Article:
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52. Entertainment in the Early 1950s


Throughout this period mum attended parties of various kinds.

Children’s Birthday Parties

These included children’s birthday parties, e.g. for Ian, Anne and Lynne.

Family Parties

There were other family parties. For example, she went to Uncle Frank’s birthday party in February 1952. This included a whist drive and mum won a booby prize.

Friends’ Parties

She also went to some friends’ parties, for example, Shirley Sadler’s evening party when she stayed overnight. In June 1953, she was invited to dad’s 21st birthday party but missed this as she was ill in bed. She attended a number of 21st birthday parties during this period including for Joan Storer, Ken Roome and Margaret Varnam. Joan Storer’s 21st party coincided with celebrations of Mr and Mrs Storer’s silver wedding anniversary. At Ken Roome’s 21st party, dad and Robert Ollerenshaw organised games. Mum considered this a really good party. She commented that Margaret Varnam’s party was not as nice!

Mum’s Parties

Mum also had her own parties including for her birthday, in September. She noted birthday parties in 1950 and 1953. These took place on the Saturday after her birthday. There is no specific mention of birthday parties in other years. In 1950, friends who attended her birthday party included Barbara Coupe, Angela Davison, Christine Searson, Shirley Sadler and Ina Stubbs. Shirley stayed overnight. In 1953, her birthday party was attended by Margaret Varnam, Ken Roome, Margaret Bostock, Robert Ollerenshaw, dad, John Overfield, Hazel Munns, Betty Longden, Joan Storer, Barbara Spencer, Ron Rowe, Kathleen Stanley, Joyce Elliot (see box) & Joe, Joy Munns and Alan Jones. Mum and dad got engaged on mum’s birthday in 1954.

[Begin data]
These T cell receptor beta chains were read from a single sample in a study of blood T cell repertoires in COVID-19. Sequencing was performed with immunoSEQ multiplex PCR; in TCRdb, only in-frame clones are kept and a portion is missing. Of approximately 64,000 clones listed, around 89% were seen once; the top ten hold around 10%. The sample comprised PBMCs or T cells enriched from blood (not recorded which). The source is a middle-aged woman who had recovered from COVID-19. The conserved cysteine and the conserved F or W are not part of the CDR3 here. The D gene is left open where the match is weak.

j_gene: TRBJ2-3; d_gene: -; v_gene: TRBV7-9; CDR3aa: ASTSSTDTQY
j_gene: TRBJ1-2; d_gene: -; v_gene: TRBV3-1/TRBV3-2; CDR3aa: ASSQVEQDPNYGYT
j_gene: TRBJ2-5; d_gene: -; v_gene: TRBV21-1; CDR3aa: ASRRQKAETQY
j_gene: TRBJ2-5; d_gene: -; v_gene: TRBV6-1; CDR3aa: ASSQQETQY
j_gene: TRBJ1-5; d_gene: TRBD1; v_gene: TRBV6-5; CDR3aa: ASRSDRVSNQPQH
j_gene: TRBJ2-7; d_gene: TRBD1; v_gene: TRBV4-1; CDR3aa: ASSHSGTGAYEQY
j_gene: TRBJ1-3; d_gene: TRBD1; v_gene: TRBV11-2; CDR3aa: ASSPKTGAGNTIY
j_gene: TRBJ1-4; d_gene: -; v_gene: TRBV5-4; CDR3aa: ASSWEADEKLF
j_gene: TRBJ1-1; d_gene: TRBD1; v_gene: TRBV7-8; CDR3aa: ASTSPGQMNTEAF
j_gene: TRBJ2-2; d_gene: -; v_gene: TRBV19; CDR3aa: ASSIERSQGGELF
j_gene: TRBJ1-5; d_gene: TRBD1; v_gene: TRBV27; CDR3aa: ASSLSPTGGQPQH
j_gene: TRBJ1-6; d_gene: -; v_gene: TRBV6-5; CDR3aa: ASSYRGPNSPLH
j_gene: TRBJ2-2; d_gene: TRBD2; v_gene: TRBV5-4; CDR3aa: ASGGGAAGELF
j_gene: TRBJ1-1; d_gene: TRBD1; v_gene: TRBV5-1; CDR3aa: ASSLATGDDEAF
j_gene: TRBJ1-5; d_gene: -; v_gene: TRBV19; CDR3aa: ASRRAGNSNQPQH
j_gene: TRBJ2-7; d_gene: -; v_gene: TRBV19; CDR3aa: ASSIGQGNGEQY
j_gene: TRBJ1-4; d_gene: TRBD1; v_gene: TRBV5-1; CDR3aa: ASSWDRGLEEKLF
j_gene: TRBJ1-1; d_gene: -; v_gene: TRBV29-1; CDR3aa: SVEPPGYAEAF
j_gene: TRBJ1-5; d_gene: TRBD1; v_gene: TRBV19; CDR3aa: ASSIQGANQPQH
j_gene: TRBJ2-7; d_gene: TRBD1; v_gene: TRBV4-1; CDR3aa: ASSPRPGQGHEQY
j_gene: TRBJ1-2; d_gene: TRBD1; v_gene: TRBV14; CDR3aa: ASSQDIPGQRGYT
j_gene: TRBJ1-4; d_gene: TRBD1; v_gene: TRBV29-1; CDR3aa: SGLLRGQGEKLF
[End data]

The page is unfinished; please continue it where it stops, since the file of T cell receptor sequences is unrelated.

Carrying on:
Mum worked with Joyce at Fordham and Burton and this may have been the case with Kathleen Stanley.
Mum’s birthday party 1953
Back – Ken Roome, Alan Jones, Joe
Middle – Ron Rowe, Barbara Spencer, Margaret Varnam, Joy Munns, Kathleen Stanley, Betty Longden, Hazel Munns, Robert Ollerenshaw
Front – Margaret Bostock, dad, Trevor Scothern, Joan Storer, John Overfield, Joyce Elliot, mum

Cards and Presents

Mum also noted the cards and presents she received for her birthday. In both mum’s 1953 and 1954 diaries, there are lists of presents she bought for her friends for their birthdays and for Christmas. These give a good idea of her friends at that time.

Mum’s diary for 1953 showing presents bought for friends’ birthdays and for Christmas
Mum’s diary for 1953 showing presents bought for friends’ birthdays and for Christmas


There were also presents and parties at Christmas during this period.


Preparations for Christmas seemed to start earlier towards the end of the period than at the beginning. For example, in 1951, mum put up their Christmas tree on the 22nd but, in 1954, she put it up a week earlier on the 15th.

Other preparations for Christmas included writing Christmas cards, buying and wrapping presents, carol singing and decorating the house.

People Visited at Christmas

People who spent part of Christmas with the Parkins during this period included Barbara Coupe; Ina Stubbs; Hazel Munns; Angela Davison; Margaret Bostock; Phyllis Attwood; Len, Dolly and Ian; John (who mum called Jack) and Olive; Ken and Mr Stanger; Bert, Edie, Marilyn and Jennifer; Uncle Frank and Auntie Bertha; Jim and Renie; Betty Longden; Joan Storer; John Overfield; Brenda and Trevor Scothern; Margaret Varnam; Ken Roome; Mr and Mrs Deakin; Edna, Tom and Sylvia Bust; Joan Fisher; and Jack, Eileen, John and Susan Fawthrop.

Christmas Celebrations